Jake


The ninety degree turn has to be done NOW, while turning around when going back and forth can be done over the six outside rounds. With a thirteen foot discbine you have almost 80 feet to do that turn in.

#18 nwfarmer

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Posted 29 August 2009 - 10:06 AM

I make 2 trips around the field to open up the field. Then depending on where my farm road is in relationship to the field I may go across the bottom the third time so when I finish I am at the farm road.

I'm lazy and don't like to move too many bales. When I bale I go around the field clockwise twice straddling the inner most one cut by the swather. that picks up the ends of the rows and doesn't leave too many bales where they have to be moved.

I then start baling down a row and at the end skip about 6 rows, working my way across the field. Picking up row 2 and at the end skipping 6 rows.

I bale my end rows, top and bottom last because the swather runs over those as I cut and they dry slower because of the wheel tracks. They usually have to be raked. If I rake them before I start baling by the time I bale them last they are perfect.

#19 Grateful11

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Posted 03 September 2009 - 11:38 PM

"We mow with a NH 1412 Discbine. It's offset to the right side of the tractor. First pass is made counter clockwise. Then the rest of the field is mowed clockwise."

I always mow the first round clockwise and the rest of the field the same with our Haybine offset to the right. Then go back and mow the outer edge last. I'd rather run over the outer edge first, usually the worst looking hay and go back mow it down last.

#20 mlappin

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Posted 04 September 2009 - 08:59 AM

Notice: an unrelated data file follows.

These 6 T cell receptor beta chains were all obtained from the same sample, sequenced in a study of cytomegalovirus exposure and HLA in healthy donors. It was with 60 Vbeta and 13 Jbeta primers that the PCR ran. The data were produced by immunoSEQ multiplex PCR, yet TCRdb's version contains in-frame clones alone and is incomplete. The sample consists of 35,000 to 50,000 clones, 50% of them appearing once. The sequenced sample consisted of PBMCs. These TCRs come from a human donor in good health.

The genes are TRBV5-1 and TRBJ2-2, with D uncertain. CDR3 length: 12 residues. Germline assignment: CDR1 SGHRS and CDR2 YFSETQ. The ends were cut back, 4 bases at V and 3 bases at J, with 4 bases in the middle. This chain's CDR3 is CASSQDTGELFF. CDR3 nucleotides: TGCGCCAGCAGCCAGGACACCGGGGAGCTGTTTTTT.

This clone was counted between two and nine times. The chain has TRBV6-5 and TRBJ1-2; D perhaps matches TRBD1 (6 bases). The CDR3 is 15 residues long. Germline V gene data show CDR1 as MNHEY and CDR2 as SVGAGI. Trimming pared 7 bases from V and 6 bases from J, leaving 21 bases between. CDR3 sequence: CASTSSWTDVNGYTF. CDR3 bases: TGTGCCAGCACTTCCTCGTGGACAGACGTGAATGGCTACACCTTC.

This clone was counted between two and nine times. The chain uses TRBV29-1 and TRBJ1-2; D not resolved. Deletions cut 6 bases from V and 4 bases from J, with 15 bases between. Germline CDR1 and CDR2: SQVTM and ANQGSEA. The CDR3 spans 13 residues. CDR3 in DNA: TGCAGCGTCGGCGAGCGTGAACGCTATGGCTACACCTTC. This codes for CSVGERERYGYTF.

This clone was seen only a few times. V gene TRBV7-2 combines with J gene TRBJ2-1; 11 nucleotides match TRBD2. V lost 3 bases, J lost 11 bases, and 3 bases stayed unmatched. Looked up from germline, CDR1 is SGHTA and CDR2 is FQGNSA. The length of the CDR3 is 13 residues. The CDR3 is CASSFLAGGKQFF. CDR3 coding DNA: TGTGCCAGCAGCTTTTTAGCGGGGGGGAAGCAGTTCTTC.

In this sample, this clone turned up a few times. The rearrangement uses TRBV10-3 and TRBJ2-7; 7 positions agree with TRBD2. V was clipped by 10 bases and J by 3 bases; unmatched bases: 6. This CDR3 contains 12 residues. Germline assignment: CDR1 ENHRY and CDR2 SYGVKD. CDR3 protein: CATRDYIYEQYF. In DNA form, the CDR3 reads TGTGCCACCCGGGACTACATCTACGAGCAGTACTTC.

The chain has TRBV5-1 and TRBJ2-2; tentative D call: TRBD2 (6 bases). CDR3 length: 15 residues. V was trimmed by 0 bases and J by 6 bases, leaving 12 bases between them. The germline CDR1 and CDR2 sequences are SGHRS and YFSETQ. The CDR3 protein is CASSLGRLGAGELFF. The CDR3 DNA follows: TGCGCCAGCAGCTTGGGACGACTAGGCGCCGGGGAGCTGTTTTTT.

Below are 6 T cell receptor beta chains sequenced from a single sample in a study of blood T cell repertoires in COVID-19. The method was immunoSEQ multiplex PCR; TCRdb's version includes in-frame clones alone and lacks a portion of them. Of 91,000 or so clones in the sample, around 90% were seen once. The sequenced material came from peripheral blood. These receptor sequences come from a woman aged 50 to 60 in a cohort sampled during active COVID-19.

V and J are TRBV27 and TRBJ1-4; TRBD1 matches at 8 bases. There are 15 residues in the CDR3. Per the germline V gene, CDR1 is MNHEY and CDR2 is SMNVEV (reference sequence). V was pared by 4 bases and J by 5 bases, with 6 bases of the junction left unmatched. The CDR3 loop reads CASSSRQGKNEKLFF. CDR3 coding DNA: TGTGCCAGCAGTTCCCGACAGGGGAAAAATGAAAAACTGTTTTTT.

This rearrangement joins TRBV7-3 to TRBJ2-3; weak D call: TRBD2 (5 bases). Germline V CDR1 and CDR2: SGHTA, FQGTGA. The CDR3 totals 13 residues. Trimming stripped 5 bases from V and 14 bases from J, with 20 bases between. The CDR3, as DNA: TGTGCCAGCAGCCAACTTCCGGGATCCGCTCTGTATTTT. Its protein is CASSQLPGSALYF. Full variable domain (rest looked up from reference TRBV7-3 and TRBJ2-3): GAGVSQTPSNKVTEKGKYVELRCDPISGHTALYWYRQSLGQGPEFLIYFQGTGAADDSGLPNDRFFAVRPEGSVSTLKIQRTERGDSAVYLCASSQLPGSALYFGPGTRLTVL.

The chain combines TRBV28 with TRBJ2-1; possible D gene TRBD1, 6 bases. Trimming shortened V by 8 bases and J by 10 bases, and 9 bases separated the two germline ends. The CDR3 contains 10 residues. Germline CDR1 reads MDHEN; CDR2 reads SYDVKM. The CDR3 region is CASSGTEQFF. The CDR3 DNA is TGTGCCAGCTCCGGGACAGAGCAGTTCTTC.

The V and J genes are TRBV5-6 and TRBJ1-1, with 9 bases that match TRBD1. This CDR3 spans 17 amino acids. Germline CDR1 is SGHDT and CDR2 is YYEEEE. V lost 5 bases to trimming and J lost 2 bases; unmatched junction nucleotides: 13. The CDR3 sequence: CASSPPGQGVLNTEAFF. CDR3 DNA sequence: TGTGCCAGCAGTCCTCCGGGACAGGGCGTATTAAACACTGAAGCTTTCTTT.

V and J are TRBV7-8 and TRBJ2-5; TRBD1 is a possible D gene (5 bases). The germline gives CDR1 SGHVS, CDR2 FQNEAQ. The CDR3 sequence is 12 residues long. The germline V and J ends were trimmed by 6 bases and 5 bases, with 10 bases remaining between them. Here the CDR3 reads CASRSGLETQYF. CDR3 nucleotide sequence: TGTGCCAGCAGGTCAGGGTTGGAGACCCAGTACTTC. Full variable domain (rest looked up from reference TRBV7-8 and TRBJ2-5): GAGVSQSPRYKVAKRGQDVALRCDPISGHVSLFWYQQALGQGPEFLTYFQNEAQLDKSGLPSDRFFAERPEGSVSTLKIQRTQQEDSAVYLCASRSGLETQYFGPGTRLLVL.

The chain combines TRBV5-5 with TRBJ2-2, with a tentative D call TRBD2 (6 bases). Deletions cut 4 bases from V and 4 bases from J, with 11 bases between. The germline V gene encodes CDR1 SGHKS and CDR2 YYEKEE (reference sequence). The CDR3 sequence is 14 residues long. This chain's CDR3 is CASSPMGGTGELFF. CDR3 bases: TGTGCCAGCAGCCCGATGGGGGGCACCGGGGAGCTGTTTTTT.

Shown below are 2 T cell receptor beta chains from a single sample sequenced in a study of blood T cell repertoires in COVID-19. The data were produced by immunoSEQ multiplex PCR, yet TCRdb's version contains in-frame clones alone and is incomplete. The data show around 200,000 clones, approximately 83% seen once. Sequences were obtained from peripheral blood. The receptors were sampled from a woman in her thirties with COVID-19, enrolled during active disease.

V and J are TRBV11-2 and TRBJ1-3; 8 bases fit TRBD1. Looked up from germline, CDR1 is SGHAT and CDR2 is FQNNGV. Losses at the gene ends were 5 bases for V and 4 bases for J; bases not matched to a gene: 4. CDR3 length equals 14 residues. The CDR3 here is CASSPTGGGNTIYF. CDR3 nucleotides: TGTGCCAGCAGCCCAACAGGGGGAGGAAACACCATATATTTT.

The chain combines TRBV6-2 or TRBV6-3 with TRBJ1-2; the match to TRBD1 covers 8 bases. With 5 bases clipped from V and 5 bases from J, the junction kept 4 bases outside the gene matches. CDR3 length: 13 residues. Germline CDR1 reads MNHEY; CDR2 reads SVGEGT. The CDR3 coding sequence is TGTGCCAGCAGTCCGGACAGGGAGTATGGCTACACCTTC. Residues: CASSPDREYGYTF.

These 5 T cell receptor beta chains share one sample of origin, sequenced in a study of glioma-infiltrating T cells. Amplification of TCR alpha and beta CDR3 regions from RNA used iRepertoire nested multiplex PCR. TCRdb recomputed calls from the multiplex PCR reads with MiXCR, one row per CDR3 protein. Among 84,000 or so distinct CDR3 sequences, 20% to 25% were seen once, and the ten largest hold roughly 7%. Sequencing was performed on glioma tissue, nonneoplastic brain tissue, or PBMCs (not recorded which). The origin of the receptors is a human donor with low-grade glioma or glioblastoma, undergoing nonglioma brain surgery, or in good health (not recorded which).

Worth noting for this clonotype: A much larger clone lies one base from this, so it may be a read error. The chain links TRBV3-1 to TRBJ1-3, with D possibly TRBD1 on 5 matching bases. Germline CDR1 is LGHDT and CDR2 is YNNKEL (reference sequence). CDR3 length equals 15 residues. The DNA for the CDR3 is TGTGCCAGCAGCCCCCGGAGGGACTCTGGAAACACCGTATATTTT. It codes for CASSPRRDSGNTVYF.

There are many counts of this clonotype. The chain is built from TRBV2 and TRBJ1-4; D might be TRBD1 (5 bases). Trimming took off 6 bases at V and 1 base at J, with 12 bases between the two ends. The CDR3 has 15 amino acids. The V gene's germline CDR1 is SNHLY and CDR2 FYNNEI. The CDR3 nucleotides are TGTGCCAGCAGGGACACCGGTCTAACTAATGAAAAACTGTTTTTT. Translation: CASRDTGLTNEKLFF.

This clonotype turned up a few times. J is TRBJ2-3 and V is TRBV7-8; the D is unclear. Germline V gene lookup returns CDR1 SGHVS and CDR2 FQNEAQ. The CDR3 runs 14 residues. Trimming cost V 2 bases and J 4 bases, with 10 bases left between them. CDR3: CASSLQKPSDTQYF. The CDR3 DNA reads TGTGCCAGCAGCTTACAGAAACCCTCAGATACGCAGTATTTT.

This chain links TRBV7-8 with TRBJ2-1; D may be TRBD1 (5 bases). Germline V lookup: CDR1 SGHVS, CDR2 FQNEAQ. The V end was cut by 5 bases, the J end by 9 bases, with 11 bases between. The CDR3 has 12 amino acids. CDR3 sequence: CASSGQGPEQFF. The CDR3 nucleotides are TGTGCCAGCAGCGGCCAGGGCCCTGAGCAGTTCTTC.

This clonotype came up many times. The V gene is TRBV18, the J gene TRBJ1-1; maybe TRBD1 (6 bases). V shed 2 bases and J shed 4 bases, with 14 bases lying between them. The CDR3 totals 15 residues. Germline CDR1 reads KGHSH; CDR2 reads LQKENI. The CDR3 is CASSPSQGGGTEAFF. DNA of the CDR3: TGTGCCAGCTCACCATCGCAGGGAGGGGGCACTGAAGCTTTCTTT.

Some of my neighbours go back & forth but that means that they have to open the field before they get on to do the major part of their mowing so it is a 2 stage process for them. Open the field, bale that portion, then cut the rest and bale.


Why would they have to wait until the outside rounds are baled before they can finish mowing? Get to the endrows, lift the mower, swing it to the opposite side, drop it back down and mow. With a little practice the mower can be lifted while getting all the hay mowed but without getting into the mown endrow and can be dropped back down to get all the hay without getting into the inside row.

Strangely enough I mowed 25 acres the other day, same farm but the guys driveway cuts it in half. With something like that and two sets of outside rounds to make, I don't feel like I'm getting anything done until those outsides are down and I can finally get working back and forth.

Like I seen in another post as well, when opening a field regardless of what side the mower is on I always drive so the tractor is running hay down on the very outside round. If you have any kind of treelines or woods this is almost always the lighest hay in the field anyways.